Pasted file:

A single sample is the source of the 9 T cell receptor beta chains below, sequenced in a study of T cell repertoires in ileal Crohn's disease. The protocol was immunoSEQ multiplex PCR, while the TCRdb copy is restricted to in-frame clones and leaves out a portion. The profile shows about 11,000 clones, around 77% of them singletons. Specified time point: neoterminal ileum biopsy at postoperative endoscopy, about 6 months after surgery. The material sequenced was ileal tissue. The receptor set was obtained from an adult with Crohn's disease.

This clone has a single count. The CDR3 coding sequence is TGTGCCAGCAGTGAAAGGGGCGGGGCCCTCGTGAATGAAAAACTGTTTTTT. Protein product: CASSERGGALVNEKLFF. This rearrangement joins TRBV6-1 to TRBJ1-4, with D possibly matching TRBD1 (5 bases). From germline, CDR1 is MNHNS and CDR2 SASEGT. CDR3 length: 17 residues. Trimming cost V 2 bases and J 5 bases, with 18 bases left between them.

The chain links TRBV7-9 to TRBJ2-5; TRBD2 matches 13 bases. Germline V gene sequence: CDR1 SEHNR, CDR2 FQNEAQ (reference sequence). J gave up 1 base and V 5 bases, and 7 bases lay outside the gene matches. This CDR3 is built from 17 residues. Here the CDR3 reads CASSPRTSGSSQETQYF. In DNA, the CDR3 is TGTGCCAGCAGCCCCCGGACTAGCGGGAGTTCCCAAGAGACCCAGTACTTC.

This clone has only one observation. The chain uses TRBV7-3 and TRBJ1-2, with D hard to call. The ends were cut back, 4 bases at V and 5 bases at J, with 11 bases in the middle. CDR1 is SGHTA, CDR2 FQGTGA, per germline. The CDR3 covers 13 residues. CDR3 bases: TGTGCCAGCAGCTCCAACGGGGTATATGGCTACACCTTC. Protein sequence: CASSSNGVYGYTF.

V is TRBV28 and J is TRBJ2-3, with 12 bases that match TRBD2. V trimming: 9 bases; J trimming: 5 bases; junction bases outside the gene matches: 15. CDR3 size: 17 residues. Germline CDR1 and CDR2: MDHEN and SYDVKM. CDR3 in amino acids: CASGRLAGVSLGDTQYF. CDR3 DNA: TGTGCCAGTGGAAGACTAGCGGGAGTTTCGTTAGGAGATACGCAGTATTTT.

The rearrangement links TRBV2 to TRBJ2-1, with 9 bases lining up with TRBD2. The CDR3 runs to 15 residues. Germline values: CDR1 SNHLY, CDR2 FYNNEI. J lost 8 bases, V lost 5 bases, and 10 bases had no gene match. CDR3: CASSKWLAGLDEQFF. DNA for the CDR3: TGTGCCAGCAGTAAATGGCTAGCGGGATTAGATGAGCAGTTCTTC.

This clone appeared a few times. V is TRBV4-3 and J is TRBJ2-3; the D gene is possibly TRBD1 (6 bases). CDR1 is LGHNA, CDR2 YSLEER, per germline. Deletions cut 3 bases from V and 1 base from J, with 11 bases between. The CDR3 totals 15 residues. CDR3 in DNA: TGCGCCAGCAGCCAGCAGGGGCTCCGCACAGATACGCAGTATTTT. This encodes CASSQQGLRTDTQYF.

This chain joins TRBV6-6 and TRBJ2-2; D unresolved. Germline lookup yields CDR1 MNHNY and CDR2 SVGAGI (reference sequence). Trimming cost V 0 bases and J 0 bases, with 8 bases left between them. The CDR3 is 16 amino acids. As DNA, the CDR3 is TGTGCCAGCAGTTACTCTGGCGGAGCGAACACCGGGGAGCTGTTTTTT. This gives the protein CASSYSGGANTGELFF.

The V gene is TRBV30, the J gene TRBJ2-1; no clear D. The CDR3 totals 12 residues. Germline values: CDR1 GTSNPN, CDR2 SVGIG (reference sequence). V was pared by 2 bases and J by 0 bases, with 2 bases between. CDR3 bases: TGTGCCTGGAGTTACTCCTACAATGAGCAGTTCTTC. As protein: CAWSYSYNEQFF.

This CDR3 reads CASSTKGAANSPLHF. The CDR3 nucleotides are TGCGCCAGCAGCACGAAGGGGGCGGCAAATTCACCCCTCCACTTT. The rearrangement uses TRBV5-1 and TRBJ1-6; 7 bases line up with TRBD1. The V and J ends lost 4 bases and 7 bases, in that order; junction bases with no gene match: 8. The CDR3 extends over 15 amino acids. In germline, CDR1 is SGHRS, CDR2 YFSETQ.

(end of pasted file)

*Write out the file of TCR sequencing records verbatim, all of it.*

A single sample is the source of the 9 T cell receptor beta chains below, sequenced in a study of T cell repertoires in ileal Crohn's disease. The protocol was immunoSEQ multiplex PCR, while the TCRdb copy is restricted to in-frame clones and leaves out a portion. The profile shows about 11,000 clones, around 77% of them singletons. Specified time point: neoterminal ileum biopsy at postoperative endoscopy, about 6 months after surgery. The material sequenced was ileal tissue. The receptor set was obtained from an adult with Crohn's disease.

This clone has a single count. The CDR3 coding sequence is TGTGCCAGCAGTGAAAGGGGCGGGGCCCTCGTGAATGAAAAACTGTTTTTT. Protein product: CASSERGGALVNEKLFF. This rearrangement joins TRBV6-1 to TRBJ1-4, with D possibly matching TRBD1 (5 bases). From germline, CDR1 is MNHNS and CDR2 SASEGT. CDR3 length: 17 residues. Trimming cost V 2 bases and J 5 bases, with 18 bases left between them.

The chain links TRBV7-9 to TRBJ2-5; TRBD2 matches 13 bases. Germline V gene sequence: CDR1 SEHNR, CDR2 FQNEAQ (reference sequence). J gave up 1 base and V 5 bases, and 7 bases lay outside the gene matches. This CDR3 is built from 17 residues. Here the CDR3 reads CASSPRTSGSSQETQYF. In DNA, the CDR3 is TGTGCCAGCAGCCCCCGGACTAGCGGGAGTTCCCAAGAGACCCAGTACTTC.

This clone has only one observation. The chain uses TRBV7-3 and TRBJ1-2, with D hard to call. The ends were cut back, 4 bases at V and 5 bases at J, with 11 bases in the middle. CDR1 is SGHTA, CDR2 FQGTGA, per germline. The CDR3 covers 13 residues. CDR3 bases: TGTGCCAGCAGCTCCAACGGGGTATATGGCTACACCTTC. Protein sequence: CASSSNGVYGYTF.

V is TRBV28 and J is TRBJ2-3, with 12 bases that match TRBD2. V trimming: 9 bases; J trimming: 5 bases; junction bases outside the gene matches: 15. CDR3 size: 17 residues. Germline CDR1 and CDR2: MDHEN and SYDVKM. CDR3 in amino acids: CASGRLAGVSLGDTQYF. CDR3 DNA: TGTGCCAGTGGAAGACTAGCGGGAGTTTCGTTAGGAGATACGCAGTATTTT.

The rearrangement links TRBV2 to TRBJ2-1, with 9 bases lining up with TRBD2. The CDR3 runs to 15 residues. Germline values: CDR1 SNHLY, CDR2 FYNNEI. J lost 8 bases, V lost 5 bases, and 10 bases had no gene match. CDR3: CASSKWLAGLDEQFF. DNA for the CDR3: TGTGCCAGCAGTAAATGGCTAGCGGGATTAGATGAGCAGTTCTTC.

This clone appeared a few times. V is TRBV4-3 and J is TRBJ2-3; the D gene is possibly TRBD1 (6 bases). CDR1 is LGHNA, CDR2 YSLEER, per germline. Deletions cut 3 bases from V and 1 base from J, with 11 bases between. The CDR3 totals 15 residues. CDR3 in DNA: TGCGCCAGCAGCCAGCAGGGGCTCCGCACAGATACGCAGTATTTT. This encodes CASSQQGLRTDTQYF.

This chain joins TRBV6-6 and TRBJ2-2; D unresolved. Germline lookup yields CDR1 MNHNY and CDR2 SVGAGI (reference sequence). Trimming cost V 0 bases and J 0 bases, with 8 bases left between them. The CDR3 is 16 amino acids. As DNA, the CDR3 is TGTGCCAGCAGTTACTCTGGCGGAGCGAACACCGGGGAGCTGTTTTTT. This gives the protein CASSYSGGANTGELFF.

The V gene is TRBV30, the J gene TRBJ2-1; no clear D. The CDR3 totals 12 residues. Germline values: CDR1 GTSNPN, CDR2 SVGIG (reference sequence). V was pared by 2 bases and J by 0 bases, with 2 bases between. CDR3 bases: TGTGCCTGGAGTTACTCCTACAATGAGCAGTTCTTC. As protein: CAWSYSYNEQFF.

This CDR3 reads CASSTKGAANSPLHF. The CDR3 nucleotides are TGCGCCAGCAGCACGAAGGGGGCGGCAAATTCACCCCTCCACTTT. The rearrangement uses TRBV5-1 and TRBJ1-6; 7 bases line up with TRBD1. The V and J ends lost 4 bases and 7 bases, in that order; junction bases with no gene match: 8. The CDR3 extends over 15 amino acids. In germline, CDR1 is SGHRS, CDR2 YFSETQ.